Early Opera: Some Perspectives






Early Opera: Some Perspectives

Among the flood of information from antiquity that characterized the intellectual climate of the Renaissance, was Aristotle's Poetics, which stated that tragedies were derived from choral dithyrambs and in performance led the audience to a purgation of emotions known as catharsis. At the turn of the 17th century, a number of Italian composers and performers began to look for a way to pass on this central experience of ancient Greek tragedy. A small group of educated men, known as the Florentine Camerata took it upon themselves to discover just what it was that caused the catharsis of the ancients and recreate it in the music they were composing. These early experiments would lead to the first operas.
Vincenzo Galilei the father of the famous scientist, was noted for his studies in Music and held a great influence over the Florentine Camerata. In his book, Dialogo della musica antica e della moderna of 1581, he chastises the current crop of madrigalists and proposes some ways in which they can seek to move their audience to, in Aristotle's words, a "purgation of pity and fear."

from Dialogo della musica antica e della moderna (1581)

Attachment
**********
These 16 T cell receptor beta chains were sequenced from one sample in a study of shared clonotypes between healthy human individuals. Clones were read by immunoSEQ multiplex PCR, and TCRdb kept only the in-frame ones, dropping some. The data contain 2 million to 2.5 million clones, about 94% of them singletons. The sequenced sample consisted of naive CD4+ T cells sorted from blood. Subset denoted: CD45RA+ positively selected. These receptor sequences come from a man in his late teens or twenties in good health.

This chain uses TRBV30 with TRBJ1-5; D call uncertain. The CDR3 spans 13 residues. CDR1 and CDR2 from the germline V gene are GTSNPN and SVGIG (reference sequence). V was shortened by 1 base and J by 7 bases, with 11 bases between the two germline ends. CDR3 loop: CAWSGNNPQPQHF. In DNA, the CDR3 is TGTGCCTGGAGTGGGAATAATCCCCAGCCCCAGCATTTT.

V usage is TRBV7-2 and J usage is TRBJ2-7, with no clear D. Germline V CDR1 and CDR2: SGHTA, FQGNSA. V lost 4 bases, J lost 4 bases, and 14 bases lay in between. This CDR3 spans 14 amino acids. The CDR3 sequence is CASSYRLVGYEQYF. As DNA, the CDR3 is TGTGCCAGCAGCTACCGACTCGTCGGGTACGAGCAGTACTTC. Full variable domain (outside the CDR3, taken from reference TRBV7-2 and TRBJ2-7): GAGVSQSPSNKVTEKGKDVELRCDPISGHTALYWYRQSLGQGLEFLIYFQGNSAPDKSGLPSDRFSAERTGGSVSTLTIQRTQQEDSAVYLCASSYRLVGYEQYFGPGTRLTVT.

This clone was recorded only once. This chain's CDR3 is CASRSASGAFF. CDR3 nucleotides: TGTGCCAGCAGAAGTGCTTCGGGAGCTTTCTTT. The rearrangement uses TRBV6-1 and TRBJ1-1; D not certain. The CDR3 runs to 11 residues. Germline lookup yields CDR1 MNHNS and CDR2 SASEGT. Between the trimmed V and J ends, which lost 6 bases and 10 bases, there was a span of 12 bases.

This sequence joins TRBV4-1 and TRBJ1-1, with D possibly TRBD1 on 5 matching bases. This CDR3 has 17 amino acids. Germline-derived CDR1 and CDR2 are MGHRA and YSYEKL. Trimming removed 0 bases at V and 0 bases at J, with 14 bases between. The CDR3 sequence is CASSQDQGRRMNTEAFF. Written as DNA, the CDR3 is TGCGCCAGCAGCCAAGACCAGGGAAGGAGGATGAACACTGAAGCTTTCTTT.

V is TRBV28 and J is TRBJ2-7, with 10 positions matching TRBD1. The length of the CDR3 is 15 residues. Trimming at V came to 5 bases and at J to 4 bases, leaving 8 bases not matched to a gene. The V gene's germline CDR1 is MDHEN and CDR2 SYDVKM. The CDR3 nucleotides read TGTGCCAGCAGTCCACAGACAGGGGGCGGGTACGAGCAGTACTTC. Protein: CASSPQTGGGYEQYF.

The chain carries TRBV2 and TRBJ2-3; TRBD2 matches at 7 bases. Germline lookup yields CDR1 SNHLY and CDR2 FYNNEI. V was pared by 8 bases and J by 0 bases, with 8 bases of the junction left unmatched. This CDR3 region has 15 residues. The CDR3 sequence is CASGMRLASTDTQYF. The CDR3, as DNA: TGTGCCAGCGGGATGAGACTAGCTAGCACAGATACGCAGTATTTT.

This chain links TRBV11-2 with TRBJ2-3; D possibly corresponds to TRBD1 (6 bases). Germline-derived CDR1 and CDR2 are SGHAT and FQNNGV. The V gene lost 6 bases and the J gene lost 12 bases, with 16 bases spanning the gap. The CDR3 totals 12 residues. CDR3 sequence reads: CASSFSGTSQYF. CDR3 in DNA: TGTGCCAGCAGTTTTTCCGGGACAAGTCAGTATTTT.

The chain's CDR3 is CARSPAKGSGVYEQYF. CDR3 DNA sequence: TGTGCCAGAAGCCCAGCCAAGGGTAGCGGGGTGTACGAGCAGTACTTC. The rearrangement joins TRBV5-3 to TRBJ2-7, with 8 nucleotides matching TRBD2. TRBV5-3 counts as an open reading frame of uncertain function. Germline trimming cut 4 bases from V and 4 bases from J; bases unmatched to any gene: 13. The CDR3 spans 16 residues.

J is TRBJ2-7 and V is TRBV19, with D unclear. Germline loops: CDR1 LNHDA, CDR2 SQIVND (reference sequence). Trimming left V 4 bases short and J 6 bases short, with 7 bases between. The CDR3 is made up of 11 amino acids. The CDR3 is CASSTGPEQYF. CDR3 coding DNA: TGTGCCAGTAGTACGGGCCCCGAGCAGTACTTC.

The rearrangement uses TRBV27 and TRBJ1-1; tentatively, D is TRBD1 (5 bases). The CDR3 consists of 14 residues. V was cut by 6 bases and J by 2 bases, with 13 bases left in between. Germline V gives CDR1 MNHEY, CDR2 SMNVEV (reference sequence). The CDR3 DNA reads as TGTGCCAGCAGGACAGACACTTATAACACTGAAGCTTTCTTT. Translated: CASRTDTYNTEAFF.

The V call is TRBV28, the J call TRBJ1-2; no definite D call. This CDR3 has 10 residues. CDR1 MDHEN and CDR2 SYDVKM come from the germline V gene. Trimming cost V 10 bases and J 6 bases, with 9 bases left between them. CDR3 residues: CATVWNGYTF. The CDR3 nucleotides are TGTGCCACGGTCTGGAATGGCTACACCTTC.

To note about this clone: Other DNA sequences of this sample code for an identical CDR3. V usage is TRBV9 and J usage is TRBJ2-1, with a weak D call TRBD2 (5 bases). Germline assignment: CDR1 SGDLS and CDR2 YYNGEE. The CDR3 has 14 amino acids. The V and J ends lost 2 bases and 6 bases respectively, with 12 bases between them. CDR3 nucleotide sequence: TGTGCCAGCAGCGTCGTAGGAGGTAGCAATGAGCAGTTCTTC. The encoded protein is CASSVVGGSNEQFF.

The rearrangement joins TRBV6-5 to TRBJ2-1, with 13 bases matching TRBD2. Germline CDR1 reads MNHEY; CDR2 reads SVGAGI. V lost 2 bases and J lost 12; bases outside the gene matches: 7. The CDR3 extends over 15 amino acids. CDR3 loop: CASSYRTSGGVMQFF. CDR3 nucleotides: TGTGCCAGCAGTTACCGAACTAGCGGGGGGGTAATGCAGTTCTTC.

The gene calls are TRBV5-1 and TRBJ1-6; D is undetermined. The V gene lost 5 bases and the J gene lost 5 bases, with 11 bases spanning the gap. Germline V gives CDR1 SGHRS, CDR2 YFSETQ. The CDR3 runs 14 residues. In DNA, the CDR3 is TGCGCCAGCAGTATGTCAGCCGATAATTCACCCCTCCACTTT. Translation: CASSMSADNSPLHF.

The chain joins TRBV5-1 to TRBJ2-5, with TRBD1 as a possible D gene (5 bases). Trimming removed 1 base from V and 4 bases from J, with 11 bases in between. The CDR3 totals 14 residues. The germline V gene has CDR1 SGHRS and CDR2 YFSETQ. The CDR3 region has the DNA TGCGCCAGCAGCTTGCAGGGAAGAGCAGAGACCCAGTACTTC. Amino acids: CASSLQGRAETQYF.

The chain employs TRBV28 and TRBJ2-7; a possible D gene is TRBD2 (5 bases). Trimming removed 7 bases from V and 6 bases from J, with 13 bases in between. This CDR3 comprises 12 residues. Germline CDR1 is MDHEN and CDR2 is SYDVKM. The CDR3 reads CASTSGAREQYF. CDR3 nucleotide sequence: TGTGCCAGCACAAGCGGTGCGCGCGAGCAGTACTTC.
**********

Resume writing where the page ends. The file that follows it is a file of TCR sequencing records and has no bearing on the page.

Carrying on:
Music was numbered by the ancients among the arts that are called liberal, that is, worthy of a free man, and among the Greeks its masters and discoverers, like those of almost all the other sciences, were always in great esteem. And by the best legislators it was decreed that it must be taught, not only as a lifelong delight but as useful to virtue, to those who were born to acquire perfection and human happiness, which is the object of the state. But in the course of time the Greeks lost the art of music and the other sciences as well, along with their dominion. The Romans had a knowledge of music, obtaining it from the Greeks, but they practiced chiefly that part appropriate to the theaters where tragedy and comedy were performed, without much prizing the part which is concerned with speculation; and being continually engaged in wars, they paid little attention even to the former part and thus easily forgot it. Later, after Italy had for a long period suffered great barbarian invasions, the light of every science was extinguished, and as if all men had been overcome by a heavy lethargy of ignorance, they lived without any desire for learning and took as little notice of music as of the western Indies. And they persisted in this blindness until first Gafurius and after him Glarean and later Zarlino [Renaissance music theorists] (truly the princes in this modern practice) began to investigate what music was and to seek to rescue it from the darkness in which it had been buried. That part which they understood and appreciated, they brought little by little to its present condition, but from what can be learned from countless passages in the ancient histories and in the poets and philosophers, it does not seem to any who are intelligent that they restored it to its ancient state, or that they attained to the true and perfect knowledge of it. This may have been owing to the rudeness of the times, the difficulty of the subject, and the scarcity of good interpreters. . . .